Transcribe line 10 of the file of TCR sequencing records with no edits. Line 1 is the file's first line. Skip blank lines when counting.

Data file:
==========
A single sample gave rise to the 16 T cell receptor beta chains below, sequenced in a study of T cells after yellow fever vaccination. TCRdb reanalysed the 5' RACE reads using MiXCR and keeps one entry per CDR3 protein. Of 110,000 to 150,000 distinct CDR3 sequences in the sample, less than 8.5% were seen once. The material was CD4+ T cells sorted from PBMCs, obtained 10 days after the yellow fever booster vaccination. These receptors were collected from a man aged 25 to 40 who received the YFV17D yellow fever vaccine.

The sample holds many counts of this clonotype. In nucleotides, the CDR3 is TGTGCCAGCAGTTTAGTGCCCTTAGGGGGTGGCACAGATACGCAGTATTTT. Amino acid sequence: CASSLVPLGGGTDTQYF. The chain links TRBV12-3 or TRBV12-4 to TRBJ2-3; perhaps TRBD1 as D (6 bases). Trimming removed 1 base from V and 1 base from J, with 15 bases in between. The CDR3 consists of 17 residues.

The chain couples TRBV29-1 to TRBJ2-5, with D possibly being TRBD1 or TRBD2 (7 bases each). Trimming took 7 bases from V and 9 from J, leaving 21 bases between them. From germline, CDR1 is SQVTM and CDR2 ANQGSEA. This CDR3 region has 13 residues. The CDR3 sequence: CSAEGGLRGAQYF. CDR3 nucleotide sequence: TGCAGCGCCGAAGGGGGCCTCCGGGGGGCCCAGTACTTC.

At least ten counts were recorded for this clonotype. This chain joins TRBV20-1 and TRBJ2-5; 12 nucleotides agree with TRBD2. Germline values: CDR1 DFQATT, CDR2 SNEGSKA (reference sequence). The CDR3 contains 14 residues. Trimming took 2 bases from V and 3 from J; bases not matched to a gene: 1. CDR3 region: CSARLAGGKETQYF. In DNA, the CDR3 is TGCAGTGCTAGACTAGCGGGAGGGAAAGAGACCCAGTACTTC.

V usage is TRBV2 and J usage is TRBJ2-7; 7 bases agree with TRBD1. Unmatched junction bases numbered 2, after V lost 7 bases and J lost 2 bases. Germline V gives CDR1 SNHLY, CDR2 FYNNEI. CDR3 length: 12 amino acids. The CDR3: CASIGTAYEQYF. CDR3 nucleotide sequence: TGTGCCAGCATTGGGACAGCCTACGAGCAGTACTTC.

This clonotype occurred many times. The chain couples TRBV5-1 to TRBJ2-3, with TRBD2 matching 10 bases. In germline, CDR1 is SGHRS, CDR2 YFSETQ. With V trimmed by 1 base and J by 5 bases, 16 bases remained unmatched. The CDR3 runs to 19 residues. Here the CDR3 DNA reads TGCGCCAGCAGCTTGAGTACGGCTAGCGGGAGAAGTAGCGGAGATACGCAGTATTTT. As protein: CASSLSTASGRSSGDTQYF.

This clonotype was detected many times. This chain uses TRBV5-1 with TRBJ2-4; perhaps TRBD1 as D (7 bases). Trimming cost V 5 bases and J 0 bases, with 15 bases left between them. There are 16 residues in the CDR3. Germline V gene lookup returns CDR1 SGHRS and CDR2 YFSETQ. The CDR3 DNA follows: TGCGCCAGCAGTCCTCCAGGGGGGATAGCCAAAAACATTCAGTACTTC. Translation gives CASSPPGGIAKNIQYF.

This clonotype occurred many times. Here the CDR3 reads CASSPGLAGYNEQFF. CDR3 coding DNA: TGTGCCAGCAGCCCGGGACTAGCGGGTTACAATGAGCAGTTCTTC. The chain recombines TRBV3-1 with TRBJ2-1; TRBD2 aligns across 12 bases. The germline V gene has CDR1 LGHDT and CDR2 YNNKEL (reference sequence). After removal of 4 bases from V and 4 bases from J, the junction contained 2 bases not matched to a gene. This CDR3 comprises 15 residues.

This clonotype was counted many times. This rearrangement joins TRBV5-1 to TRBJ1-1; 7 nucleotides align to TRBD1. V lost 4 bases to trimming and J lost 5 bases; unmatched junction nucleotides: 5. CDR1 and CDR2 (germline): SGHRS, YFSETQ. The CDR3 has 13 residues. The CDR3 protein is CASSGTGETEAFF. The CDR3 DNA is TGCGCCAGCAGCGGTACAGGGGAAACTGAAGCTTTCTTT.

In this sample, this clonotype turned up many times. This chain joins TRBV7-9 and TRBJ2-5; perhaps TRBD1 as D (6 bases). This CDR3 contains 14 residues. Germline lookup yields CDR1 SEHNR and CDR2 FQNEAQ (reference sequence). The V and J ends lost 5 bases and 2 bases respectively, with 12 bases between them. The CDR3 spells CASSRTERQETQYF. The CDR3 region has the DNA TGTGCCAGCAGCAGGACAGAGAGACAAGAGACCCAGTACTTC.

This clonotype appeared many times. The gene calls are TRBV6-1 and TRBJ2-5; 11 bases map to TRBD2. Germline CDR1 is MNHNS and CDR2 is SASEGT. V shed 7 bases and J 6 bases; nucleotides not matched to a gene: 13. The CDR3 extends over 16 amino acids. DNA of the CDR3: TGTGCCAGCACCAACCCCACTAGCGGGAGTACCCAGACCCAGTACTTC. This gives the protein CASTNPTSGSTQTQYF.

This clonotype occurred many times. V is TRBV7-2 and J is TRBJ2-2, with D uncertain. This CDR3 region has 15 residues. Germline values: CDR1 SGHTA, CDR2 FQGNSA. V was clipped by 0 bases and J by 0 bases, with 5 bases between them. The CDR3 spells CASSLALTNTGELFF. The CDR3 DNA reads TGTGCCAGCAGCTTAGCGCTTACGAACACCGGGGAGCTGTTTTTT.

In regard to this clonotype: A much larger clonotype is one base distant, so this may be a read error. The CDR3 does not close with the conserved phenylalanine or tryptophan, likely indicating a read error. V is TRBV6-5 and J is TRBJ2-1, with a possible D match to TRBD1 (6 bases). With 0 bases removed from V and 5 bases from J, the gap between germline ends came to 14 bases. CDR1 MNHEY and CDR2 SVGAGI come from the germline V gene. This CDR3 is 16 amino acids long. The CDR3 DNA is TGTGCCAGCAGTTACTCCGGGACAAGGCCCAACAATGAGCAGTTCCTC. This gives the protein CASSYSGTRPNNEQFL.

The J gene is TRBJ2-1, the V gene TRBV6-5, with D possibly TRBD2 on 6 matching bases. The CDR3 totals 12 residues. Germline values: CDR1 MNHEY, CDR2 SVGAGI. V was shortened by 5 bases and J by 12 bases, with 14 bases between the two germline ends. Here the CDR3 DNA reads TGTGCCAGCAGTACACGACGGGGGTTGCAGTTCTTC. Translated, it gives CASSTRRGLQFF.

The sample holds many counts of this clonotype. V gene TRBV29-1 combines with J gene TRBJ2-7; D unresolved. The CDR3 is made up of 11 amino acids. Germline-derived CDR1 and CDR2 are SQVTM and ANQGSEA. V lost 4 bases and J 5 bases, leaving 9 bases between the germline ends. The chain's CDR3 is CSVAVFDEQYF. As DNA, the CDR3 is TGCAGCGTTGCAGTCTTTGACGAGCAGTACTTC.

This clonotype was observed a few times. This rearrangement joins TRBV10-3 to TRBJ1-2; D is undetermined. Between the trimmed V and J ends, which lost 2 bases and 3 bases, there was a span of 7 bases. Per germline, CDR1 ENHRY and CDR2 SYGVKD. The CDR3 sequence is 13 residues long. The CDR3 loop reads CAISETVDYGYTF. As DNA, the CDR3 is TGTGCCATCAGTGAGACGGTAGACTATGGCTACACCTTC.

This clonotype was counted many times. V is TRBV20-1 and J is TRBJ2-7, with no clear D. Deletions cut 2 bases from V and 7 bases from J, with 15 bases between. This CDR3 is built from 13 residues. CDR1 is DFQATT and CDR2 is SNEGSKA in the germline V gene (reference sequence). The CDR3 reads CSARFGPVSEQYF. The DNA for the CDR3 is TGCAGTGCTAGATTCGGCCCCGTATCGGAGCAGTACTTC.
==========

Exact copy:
In this sample, this clonotype turned up many times. This chain joins TRBV7-9 and TRBJ2-5; perhaps TRBD1 as D (6 bases). This CDR3 contains 14 residues. Germline lookup yields CDR1 SEHNR and CDR2 FQNEAQ (reference sequence). The V and J ends lost 5 bases and 2 bases respectively, with 12 bases between them. The CDR3 spells CASSRTERQETQYF. The CDR3 region has the DNA TGTGCCAGCAGCAGGACAGAGAGACAAGAGACCCAGTACTTC.